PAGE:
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Syphilis is a sexually transmitted disease that can be acute or chronic. Symptoms occur in three stages, characterized by a sore in the mouth or genital area, followed by a rash, and, if untreated, can progress to more serious issues such as blindness, paralysis, dementia, deafness, and death.
What is syphilis?
Syphilis is a sexually transmitted disease (STD) caused by the spread of the bacteria Treponema pallidum. Syphilis is spread through sexual contact or from mother to baby as the fetus develops in the womb or the baby passes through the vaginal canal. If spread through sexual contact, it can be through oral, anal, or vaginal sex. Syphilis can present in multiple stages, each of which is defined by different symptoms. People who have symptoms or have had sexual relations with someone who may have syphilis should get tested for the condition. This test is performed on a blood draw or, if you have an active sore, it can be swabbed and examined under the microscope. Syphilis can be effectively treated with antibiotics. People known to have syphilis should undergo treatment as this condition can have dangerous long-term effects.
You should visit your primary care physician within the next 24 hours, where he/she will look for any skin changes and use screening tests to try to rule it out. If the diagnosis is confirmed (typically by a blood test), treatment would start immediately with antibiotics.
Symptoms of syphilis
The symptoms of syphilis generally depend on what stage the condition is in. There are three stages of syphilis infection:
- Primary stage: The first stage of syphilis infection is characterized by the presence of a sore in the genital, oral, or anal regions, also known as a chancre. This chancre is characteristically painless to touch, which is important as this feature often distinguishes it from other sexually transmitted infections (STIs) that present with painful sores. It is also usually small and round. The time between infection and appearance of the chancre usually ranges from 10 to 90 days.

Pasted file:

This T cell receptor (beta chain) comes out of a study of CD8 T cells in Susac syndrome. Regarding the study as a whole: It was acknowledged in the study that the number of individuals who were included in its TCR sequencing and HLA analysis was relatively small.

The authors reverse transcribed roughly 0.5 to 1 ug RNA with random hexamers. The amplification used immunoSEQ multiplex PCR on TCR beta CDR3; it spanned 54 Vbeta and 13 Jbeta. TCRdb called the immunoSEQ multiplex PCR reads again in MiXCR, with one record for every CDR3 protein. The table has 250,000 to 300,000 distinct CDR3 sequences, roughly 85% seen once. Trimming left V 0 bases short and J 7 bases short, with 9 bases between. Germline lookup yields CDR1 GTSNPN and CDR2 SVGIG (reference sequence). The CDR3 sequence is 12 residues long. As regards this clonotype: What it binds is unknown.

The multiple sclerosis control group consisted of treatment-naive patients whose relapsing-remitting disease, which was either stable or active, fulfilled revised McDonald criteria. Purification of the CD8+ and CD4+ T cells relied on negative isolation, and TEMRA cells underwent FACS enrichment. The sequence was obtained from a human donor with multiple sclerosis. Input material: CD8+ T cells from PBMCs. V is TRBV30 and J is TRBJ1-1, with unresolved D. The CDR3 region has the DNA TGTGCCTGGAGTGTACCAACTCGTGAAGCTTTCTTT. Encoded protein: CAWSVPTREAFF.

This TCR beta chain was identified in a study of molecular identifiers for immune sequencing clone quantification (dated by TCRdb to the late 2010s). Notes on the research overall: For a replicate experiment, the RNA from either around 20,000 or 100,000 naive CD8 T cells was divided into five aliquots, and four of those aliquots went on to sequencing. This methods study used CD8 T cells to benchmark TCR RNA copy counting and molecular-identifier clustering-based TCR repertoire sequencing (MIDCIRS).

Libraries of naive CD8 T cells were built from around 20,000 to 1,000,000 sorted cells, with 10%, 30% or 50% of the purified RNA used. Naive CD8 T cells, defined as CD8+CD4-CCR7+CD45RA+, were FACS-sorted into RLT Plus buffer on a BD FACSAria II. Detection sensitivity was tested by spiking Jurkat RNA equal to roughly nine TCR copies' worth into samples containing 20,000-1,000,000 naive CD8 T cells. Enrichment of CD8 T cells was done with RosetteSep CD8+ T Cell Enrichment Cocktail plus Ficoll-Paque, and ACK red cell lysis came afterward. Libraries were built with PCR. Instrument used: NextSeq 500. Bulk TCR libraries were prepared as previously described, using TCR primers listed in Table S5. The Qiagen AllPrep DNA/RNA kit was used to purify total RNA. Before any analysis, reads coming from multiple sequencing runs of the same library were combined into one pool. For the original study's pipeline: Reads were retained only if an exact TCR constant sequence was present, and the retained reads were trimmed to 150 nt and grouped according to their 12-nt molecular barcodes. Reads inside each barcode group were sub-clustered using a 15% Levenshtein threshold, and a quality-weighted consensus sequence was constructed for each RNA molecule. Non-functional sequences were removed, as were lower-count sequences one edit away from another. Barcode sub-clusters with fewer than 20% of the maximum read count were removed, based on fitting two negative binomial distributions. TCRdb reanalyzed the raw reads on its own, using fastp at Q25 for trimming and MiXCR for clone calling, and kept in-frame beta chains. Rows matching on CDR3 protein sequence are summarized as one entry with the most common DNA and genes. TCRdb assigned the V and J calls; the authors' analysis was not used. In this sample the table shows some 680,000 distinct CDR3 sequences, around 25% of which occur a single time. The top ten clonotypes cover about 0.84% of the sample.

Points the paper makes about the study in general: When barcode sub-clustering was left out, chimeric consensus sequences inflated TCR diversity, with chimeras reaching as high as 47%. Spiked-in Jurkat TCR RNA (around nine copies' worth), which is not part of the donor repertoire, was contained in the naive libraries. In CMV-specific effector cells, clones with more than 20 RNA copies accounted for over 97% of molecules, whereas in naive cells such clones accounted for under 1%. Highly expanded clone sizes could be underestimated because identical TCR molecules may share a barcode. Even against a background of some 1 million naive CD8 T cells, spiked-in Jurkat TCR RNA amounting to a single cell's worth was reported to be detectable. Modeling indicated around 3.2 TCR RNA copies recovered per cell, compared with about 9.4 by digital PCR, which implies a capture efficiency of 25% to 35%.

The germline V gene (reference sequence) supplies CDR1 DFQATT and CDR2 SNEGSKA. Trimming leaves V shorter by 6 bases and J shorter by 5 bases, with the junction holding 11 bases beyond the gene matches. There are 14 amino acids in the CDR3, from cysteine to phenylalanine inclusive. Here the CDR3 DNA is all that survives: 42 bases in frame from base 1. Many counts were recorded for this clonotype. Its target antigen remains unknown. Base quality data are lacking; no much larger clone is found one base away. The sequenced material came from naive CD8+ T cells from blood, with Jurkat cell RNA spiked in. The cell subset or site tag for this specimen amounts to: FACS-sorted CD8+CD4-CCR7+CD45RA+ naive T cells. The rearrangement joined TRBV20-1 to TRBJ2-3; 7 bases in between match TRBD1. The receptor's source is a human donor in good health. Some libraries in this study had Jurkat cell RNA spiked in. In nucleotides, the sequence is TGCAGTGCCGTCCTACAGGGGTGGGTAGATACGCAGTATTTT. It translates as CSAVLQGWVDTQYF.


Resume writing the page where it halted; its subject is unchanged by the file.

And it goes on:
- Secondary stage: As the chancre begins to heal or weeks after its resolution, the second stage of the infection ensues. This stage is characterized by the development of a diffuse rash on one or multiple areas of the body. This rash is generally rough and reddish-brown. During this stage, you may also experience flu-like symptoms, swollen glands, wart-like growths, and hair loss. These symptoms will generally resolve on their own, even if you go untreated, prompting the progression to the latent stage of the infection.
- Latent stage: Once the symptoms of the first and second stages resolve, and if you remain untreated, syphilis will enter the latent stage of the infection. The latent stage can progress for many years without any symptoms. If the infection goes untreated, it can progress to the tertiary stage.
- Tertiary (late) stage: If the infection progresses and remains untreated for many years, the late stage can occur. The symptoms that can occur in the late stage of syphilis include blindness, paralysis, aortic aneurysms, dementia, deafness, and death.